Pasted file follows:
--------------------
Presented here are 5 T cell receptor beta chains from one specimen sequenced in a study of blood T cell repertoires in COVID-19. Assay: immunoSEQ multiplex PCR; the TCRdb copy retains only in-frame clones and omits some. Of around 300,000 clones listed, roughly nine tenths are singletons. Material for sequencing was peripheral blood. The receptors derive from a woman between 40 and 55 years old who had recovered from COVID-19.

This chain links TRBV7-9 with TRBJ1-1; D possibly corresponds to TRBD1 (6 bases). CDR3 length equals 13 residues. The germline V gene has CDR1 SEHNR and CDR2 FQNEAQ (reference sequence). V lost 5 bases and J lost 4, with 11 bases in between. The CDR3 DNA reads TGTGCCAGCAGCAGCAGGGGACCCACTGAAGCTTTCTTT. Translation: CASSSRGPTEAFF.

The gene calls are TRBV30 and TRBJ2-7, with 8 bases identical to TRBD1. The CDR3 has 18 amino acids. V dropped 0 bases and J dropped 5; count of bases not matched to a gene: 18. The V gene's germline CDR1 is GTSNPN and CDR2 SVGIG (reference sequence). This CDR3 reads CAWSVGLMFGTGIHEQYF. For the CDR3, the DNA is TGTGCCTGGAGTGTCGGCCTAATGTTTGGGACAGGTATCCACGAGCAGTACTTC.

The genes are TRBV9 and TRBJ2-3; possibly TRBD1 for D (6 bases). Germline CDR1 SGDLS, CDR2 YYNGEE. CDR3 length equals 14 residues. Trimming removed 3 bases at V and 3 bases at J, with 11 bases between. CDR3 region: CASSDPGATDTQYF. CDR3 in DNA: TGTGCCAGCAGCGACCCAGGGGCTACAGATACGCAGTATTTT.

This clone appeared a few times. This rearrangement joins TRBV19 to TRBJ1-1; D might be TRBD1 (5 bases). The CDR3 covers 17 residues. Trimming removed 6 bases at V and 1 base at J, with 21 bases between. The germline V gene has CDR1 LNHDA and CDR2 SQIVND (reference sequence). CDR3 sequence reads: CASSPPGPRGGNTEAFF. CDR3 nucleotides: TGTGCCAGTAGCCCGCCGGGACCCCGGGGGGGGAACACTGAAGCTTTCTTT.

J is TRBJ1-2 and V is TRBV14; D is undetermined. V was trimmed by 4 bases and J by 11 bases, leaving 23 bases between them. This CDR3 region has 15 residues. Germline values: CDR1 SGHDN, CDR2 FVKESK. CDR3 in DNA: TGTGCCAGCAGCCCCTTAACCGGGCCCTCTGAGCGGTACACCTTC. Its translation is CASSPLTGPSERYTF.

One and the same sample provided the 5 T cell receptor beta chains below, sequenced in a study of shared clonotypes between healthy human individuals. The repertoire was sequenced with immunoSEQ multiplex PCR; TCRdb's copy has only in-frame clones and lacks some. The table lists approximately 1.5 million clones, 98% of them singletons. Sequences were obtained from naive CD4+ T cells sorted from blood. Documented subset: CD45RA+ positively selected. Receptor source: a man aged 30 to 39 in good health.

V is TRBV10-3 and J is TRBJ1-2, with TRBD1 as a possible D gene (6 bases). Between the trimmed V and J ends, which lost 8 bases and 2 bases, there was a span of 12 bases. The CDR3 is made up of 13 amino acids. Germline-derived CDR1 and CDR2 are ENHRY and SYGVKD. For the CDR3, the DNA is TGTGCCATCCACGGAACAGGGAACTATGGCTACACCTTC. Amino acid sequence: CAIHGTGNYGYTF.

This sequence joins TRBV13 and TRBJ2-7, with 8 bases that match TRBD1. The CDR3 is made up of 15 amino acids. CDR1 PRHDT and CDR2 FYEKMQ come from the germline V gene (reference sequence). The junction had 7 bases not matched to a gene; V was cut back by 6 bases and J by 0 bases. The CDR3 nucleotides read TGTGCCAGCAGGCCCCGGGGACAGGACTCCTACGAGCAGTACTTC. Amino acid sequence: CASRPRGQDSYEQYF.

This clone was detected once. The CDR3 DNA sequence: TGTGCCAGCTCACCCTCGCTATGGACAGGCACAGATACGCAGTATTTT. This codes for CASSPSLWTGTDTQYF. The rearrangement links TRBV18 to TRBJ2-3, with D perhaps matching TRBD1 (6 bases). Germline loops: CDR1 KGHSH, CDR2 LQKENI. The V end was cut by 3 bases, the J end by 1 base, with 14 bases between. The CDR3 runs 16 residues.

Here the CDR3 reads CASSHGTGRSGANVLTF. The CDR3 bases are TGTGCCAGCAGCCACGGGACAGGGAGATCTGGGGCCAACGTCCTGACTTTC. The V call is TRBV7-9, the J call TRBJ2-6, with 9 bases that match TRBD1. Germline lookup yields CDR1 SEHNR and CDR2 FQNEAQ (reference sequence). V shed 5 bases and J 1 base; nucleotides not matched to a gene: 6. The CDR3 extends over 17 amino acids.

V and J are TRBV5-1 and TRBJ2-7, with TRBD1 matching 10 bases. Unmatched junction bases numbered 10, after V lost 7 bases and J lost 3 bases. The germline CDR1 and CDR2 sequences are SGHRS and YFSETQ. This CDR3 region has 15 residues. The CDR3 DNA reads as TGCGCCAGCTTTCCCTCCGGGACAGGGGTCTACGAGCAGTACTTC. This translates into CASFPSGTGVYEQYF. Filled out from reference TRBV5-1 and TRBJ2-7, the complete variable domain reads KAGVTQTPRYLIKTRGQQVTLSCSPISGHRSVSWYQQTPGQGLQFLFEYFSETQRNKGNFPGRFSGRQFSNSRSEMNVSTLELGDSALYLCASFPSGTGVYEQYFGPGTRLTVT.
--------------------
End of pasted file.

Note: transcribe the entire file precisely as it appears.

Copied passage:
Presented here are 5 T cell receptor beta chains from one specimen sequenced in a study of blood T cell repertoires in COVID-19. Assay: immunoSEQ multiplex PCR; the TCRdb copy retains only in-frame clones and omits some. Of around 300,000 clones listed, roughly nine tenths are singletons. Material for sequencing was peripheral blood. The receptors derive from a woman between 40 and 55 years old who had recovered from COVID-19.

This chain links TRBV7-9 with TRBJ1-1; D possibly corresponds to TRBD1 (6 bases). CDR3 length equals 13 residues. The germline V gene has CDR1 SEHNR and CDR2 FQNEAQ (reference sequence). V lost 5 bases and J lost 4, with 11 bases in between. The CDR3 DNA reads TGTGCCAGCAGCAGCAGGGGACCCACTGAAGCTTTCTTT. Translation: CASSSRGPTEAFF.

The gene calls are TRBV30 and TRBJ2-7, with 8 bases identical to TRBD1. The CDR3 has 18 amino acids. V dropped 0 bases and J dropped 5; count of bases not matched to a gene: 18. The V gene's germline CDR1 is GTSNPN and CDR2 SVGIG (reference sequence). This CDR3 reads CAWSVGLMFGTGIHEQYF. For the CDR3, the DNA is TGTGCCTGGAGTGTCGGCCTAATGTTTGGGACAGGTATCCACGAGCAGTACTTC.

The genes are TRBV9 and TRBJ2-3; possibly TRBD1 for D (6 bases). Germline CDR1 SGDLS, CDR2 YYNGEE. CDR3 length equals 14 residues. Trimming removed 3 bases at V and 3 bases at J, with 11 bases between. CDR3 region: CASSDPGATDTQYF. CDR3 in DNA: TGTGCCAGCAGCGACCCAGGGGCTACAGATACGCAGTATTTT.

This clone appeared a few times. This rearrangement joins TRBV19 to TRBJ1-1; D might be TRBD1 (5 bases). The CDR3 covers 17 residues. Trimming removed 6 bases at V and 1 base at J, with 21 bases between. The germline V gene has CDR1 LNHDA and CDR2 SQIVND (reference sequence). CDR3 sequence reads: CASSPPGPRGGNTEAFF. CDR3 nucleotides: TGTGCCAGTAGCCCGCCGGGACCCCGGGGGGGGAACACTGAAGCTTTCTTT.

J is TRBJ1-2 and V is TRBV14; D is undetermined. V was trimmed by 4 bases and J by 11 bases, leaving 23 bases between them. This CDR3 region has 15 residues. Germline values: CDR1 SGHDN, CDR2 FVKESK. CDR3 in DNA: TGTGCCAGCAGCCCCTTAACCGGGCCCTCTGAGCGGTACACCTTC. Its translation is CASSPLTGPSERYTF.

One and the same sample provided the 5 T cell receptor beta chains below, sequenced in a study of shared clonotypes between healthy human individuals. The repertoire was sequenced with immunoSEQ multiplex PCR; TCRdb's copy has only in-frame clones and lacks some. The table lists approximately 1.5 million clones, 98% of them singletons. Sequences were obtained from naive CD4+ T cells sorted from blood. Documented subset: CD45RA+ positively selected. Receptor source: a man aged 30 to 39 in good health.

V is TRBV10-3 and J is TRBJ1-2, with TRBD1 as a possible D gene (6 bases). Between the trimmed V and J ends, which lost 8 bases and 2 bases, there was a span of 12 bases. The CDR3 is made up of 13 amino acids. Germline-derived CDR1 and CDR2 are ENHRY and SYGVKD. For the CDR3, the DNA is TGTGCCATCCACGGAACAGGGAACTATGGCTACACCTTC. Amino acid sequence: CAIHGTGNYGYTF.

This sequence joins TRBV13 and TRBJ2-7, with 8 bases that match TRBD1. The CDR3 is made up of 15 amino acids. CDR1 PRHDT and CDR2 FYEKMQ come from the germline V gene (reference sequence). The junction had 7 bases not matched to a gene; V was cut back by 6 bases and J by 0 bases. The CDR3 nucleotides read TGTGCCAGCAGGCCCCGGGGACAGGACTCCTACGAGCAGTACTTC. Amino acid sequence: CASRPRGQDSYEQYF.

This clone was detected once. The CDR3 DNA sequence: TGTGCCAGCTCACCCTCGCTATGGACAGGCACAGATACGCAGTATTTT. This codes for CASSPSLWTGTDTQYF. The rearrangement links TRBV18 to TRBJ2-3, with D perhaps matching TRBD1 (6 bases). Germline loops: CDR1 KGHSH, CDR2 LQKENI. The V end was cut by 3 bases, the J end by 1 base, with 14 bases between. The CDR3 runs 16 residues.

Here the CDR3 reads CASSHGTGRSGANVLTF. The CDR3 bases are TGTGCCAGCAGCCACGGGACAGGGAGATCTGGGGCCAACGTCCTGACTTTC. The V call is TRBV7-9, the J call TRBJ2-6, with 9 bases that match TRBD1. Germline lookup yields CDR1 SEHNR and CDR2 FQNEAQ (reference sequence). V shed 5 bases and J 1 base; nucleotides not matched to a gene: 6. The CDR3 extends over 17 amino acids.

V and J are TRBV5-1 and TRBJ2-7, with TRBD1 matching 10 bases. Unmatched junction bases numbered 10, after V lost 7 bases and J lost 3 bases. The germline CDR1 and CDR2 sequences are SGHRS and YFSETQ. This CDR3 region has 15 residues. The CDR3 DNA reads as TGCGCCAGCTTTCCCTCCGGGACAGGGGTCTACGAGCAGTACTTC. This translates into CASFPSGTGVYEQYF. Filled out from reference TRBV5-1 and TRBJ2-7, the complete variable domain reads KAGVTQTPRYLIKTRGQQVTLSCSPISGHRSVSWYQQTPGQGLQFLFEYFSETQRNKGNFPGRFSGRQFSNSRSEMNVSTLELGDSALYLCASFPSGTGVYEQYFGPGTRLTVT.